David Tennant. Catherine Tate.
Those names were enough to cause a second glance between us…fair play to Josie Rourke, who had the good sense and vision to make the connection to Beatrice and Bennedick. Although both actors have individually lent their talent to Shakepeare works prior, I imagine that casting them together (post Dr Who success) created some challenges; the notoriety of the pair must have been both a blessing and a great responsibility.
Brilliant casting aside, Rourke makes this well loved Shakespearean rom-com even more accessible by choosing to set the scene of young lovers (and schemers) in the height of the eighties. That fashion, that hair, that unmistakeable Casio keyboard jam—all apparently as enduring as the love story (within a love story) that continues to enchant us. Not a bit of humour was lost in the time warp. In fact, the relevancy of the sentiment echoed in neon.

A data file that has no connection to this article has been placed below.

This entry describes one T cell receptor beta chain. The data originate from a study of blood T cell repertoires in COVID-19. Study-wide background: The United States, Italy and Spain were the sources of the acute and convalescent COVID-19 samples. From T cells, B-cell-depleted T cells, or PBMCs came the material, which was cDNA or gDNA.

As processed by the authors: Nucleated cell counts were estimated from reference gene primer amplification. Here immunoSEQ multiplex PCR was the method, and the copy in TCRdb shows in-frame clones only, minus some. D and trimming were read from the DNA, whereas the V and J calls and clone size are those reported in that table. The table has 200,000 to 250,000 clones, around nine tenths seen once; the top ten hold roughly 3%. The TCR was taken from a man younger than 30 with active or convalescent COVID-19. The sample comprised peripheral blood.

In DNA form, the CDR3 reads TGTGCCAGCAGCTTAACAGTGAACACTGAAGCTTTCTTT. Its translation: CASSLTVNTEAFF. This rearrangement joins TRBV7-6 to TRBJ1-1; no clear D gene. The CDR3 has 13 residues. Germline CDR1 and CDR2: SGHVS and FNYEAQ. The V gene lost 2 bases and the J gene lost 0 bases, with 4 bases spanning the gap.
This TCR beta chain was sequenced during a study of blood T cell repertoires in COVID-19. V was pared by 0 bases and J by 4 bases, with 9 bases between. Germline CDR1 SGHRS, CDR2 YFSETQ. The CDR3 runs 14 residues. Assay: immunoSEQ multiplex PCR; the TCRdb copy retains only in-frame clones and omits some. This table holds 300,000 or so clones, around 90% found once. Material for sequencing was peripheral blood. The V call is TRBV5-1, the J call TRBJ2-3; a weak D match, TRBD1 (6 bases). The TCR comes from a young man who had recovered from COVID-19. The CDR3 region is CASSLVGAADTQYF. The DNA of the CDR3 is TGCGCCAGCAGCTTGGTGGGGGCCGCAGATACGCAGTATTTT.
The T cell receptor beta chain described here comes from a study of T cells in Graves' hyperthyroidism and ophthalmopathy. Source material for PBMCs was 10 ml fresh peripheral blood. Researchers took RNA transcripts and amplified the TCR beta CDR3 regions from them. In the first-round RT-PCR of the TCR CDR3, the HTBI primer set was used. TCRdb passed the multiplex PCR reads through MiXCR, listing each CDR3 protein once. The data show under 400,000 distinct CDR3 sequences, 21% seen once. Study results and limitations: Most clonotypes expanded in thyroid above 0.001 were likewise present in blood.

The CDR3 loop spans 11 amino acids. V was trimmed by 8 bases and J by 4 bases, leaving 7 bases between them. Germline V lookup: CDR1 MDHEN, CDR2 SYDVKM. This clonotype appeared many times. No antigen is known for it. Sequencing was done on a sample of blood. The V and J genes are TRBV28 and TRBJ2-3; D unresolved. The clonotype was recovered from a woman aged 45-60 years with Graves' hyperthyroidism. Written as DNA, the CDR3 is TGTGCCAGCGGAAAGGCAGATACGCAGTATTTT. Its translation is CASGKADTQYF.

Perhaps as a result of the fame of the actors, or perhaps more attributable to the delicious insanity of the director, the main characters became supporting cast members as Beatrice and Bennedick stole the show. I should consider that it was Rourke’s intention all along to give the anti-lovers centre stage-as these are the two that are more common among us today.
Is it over the top? Yes. Is it outrageously funny? Yes. It is perfect? ‘Let every eye negotiate for itself and trust no agent!’
Worth it. Very worth it.
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